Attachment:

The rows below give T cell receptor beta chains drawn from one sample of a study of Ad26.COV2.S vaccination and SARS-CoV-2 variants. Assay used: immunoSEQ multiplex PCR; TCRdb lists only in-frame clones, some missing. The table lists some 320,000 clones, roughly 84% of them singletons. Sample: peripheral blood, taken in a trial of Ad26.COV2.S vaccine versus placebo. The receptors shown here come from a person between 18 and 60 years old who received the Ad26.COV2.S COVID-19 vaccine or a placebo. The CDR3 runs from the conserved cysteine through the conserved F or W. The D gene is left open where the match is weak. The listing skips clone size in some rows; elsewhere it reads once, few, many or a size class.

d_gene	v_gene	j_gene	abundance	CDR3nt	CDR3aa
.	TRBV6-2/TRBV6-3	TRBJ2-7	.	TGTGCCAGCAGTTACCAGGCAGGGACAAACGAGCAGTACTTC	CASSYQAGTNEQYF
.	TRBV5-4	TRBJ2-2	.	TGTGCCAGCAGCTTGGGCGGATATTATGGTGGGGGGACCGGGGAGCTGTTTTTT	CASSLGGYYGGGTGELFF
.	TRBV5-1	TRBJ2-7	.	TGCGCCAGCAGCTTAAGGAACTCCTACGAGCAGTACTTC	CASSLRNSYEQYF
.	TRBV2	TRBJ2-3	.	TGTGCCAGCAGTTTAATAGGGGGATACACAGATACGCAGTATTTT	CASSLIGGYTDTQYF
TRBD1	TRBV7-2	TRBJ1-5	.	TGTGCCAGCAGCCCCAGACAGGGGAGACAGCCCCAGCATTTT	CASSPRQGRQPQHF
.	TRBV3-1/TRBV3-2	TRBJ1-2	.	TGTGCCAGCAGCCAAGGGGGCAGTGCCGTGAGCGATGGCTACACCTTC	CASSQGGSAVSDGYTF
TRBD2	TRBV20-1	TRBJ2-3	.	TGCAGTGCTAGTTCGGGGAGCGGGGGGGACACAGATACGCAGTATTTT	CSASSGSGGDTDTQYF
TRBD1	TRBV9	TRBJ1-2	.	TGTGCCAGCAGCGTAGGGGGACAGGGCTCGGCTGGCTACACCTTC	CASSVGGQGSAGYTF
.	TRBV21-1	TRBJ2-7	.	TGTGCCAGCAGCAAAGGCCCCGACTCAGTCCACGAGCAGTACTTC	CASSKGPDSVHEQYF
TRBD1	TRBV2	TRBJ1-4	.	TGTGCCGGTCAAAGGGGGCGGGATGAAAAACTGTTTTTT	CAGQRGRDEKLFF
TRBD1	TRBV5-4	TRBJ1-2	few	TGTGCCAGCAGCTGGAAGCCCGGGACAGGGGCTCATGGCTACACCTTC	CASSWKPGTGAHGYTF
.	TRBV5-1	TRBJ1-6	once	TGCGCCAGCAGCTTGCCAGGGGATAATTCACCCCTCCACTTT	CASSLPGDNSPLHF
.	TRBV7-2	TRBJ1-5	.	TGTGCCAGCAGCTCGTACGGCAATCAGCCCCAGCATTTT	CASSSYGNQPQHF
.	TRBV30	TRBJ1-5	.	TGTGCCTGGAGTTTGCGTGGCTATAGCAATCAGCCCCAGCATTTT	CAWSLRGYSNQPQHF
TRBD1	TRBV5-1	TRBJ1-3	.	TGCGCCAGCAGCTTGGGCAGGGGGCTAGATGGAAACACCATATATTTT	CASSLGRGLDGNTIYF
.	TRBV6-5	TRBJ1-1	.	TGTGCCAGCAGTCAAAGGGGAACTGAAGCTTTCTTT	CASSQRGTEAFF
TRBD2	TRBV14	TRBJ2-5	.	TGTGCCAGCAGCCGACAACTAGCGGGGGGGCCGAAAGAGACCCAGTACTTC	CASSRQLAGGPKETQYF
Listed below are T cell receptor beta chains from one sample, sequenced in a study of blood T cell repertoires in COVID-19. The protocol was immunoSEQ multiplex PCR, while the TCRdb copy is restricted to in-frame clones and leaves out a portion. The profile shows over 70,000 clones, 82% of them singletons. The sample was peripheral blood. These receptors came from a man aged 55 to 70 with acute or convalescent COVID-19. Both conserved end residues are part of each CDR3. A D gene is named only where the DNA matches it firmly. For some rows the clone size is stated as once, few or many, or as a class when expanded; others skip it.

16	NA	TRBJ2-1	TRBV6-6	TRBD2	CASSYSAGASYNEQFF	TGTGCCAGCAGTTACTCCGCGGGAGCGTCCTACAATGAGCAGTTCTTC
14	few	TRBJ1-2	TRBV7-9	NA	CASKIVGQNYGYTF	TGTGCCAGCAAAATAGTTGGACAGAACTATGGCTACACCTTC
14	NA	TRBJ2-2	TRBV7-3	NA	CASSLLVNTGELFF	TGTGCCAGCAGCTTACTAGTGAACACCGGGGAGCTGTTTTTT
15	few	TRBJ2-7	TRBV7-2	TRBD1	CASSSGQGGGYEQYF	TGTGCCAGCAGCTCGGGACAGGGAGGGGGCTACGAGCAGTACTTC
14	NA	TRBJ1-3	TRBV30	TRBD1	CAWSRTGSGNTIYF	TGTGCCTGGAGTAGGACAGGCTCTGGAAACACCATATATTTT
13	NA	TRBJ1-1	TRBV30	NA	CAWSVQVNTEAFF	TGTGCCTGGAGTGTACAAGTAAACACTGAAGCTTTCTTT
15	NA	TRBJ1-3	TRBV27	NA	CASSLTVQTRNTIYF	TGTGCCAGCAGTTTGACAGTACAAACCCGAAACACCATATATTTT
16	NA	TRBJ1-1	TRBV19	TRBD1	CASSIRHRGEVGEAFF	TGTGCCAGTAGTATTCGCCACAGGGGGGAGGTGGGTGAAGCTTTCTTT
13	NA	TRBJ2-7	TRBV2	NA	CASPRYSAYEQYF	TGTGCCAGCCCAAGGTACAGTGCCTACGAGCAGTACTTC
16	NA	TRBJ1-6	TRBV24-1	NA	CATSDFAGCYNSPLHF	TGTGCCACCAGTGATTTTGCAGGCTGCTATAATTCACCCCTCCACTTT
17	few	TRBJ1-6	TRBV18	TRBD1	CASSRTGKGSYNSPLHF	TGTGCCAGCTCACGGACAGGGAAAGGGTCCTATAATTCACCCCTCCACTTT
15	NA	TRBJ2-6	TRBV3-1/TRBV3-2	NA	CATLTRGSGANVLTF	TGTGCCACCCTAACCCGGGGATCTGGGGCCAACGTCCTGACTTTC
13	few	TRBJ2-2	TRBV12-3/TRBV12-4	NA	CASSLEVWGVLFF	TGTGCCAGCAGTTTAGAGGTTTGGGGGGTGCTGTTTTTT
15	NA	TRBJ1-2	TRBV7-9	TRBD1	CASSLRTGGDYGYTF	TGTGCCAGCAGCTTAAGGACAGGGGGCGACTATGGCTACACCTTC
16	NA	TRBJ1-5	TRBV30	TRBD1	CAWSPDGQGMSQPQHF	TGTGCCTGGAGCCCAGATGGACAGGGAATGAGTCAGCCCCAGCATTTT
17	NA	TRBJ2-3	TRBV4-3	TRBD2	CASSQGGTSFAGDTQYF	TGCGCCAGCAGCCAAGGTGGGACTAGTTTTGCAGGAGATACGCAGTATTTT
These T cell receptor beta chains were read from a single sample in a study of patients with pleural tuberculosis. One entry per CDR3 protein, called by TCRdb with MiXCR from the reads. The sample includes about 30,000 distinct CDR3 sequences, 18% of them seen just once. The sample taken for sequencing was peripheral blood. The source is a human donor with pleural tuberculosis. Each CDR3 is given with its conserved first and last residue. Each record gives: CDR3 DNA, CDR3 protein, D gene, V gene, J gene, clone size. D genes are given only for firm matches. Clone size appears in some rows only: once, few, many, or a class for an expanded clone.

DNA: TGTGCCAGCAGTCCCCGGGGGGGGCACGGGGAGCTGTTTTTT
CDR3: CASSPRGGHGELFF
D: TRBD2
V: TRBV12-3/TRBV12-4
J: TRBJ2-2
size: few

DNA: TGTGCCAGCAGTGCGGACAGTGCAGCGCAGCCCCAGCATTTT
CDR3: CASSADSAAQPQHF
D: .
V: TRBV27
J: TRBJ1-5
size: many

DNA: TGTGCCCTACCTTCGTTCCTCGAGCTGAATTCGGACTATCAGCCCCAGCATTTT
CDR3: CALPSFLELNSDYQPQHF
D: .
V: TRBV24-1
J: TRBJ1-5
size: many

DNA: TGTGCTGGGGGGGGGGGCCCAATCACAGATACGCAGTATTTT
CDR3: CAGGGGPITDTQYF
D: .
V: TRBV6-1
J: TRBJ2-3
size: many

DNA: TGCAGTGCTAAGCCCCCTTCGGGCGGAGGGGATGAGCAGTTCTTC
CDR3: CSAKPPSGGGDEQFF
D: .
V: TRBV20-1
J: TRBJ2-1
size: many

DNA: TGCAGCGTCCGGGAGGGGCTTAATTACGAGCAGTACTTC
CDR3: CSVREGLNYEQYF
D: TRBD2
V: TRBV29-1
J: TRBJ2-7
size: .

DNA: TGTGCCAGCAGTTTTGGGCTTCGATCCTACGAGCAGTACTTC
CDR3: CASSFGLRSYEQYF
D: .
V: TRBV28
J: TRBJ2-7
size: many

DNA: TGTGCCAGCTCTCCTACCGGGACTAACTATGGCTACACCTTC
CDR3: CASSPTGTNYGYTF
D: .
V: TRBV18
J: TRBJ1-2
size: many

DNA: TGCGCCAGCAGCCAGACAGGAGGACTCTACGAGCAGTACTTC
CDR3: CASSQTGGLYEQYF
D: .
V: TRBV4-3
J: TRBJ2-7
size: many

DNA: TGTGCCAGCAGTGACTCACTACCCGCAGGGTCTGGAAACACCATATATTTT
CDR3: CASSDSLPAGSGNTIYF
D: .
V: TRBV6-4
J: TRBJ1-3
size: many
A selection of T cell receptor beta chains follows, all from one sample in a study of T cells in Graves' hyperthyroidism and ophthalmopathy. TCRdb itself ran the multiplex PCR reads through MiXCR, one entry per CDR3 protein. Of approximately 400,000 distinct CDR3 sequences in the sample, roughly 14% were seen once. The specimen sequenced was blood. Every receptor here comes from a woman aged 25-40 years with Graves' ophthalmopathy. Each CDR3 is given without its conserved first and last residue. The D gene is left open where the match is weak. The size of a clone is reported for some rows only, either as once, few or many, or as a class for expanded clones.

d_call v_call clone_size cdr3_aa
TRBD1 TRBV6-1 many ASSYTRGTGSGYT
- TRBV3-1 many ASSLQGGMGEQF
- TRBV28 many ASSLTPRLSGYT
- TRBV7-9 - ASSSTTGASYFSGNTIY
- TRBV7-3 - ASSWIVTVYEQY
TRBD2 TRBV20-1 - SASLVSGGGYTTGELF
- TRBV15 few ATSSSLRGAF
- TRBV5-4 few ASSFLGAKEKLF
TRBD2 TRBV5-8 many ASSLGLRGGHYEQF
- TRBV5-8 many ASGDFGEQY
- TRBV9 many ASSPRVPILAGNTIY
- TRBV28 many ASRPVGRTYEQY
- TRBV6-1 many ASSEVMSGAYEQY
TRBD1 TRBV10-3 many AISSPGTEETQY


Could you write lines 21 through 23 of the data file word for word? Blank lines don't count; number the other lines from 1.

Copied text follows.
16	NA	TRBJ2-1	TRBV6-6	TRBD2	CASSYSAGASYNEQFF	TGTGCCAGCAGTTACTCCGCGGGAGCGTCCTACAATGAGCAGTTCTTC
14	few	TRBJ1-2	TRBV7-9	NA	CASKIVGQNYGYTF	TGTGCCAGCAAAATAGTTGGACAGAACTATGGCTACACCTTC
14	NA	TRBJ2-2	TRBV7-3	NA	CASSLLVNTGELFF	TGTGCCAGCAGCTTACTAGTGAACACCGGGGAGCTGTTTTTT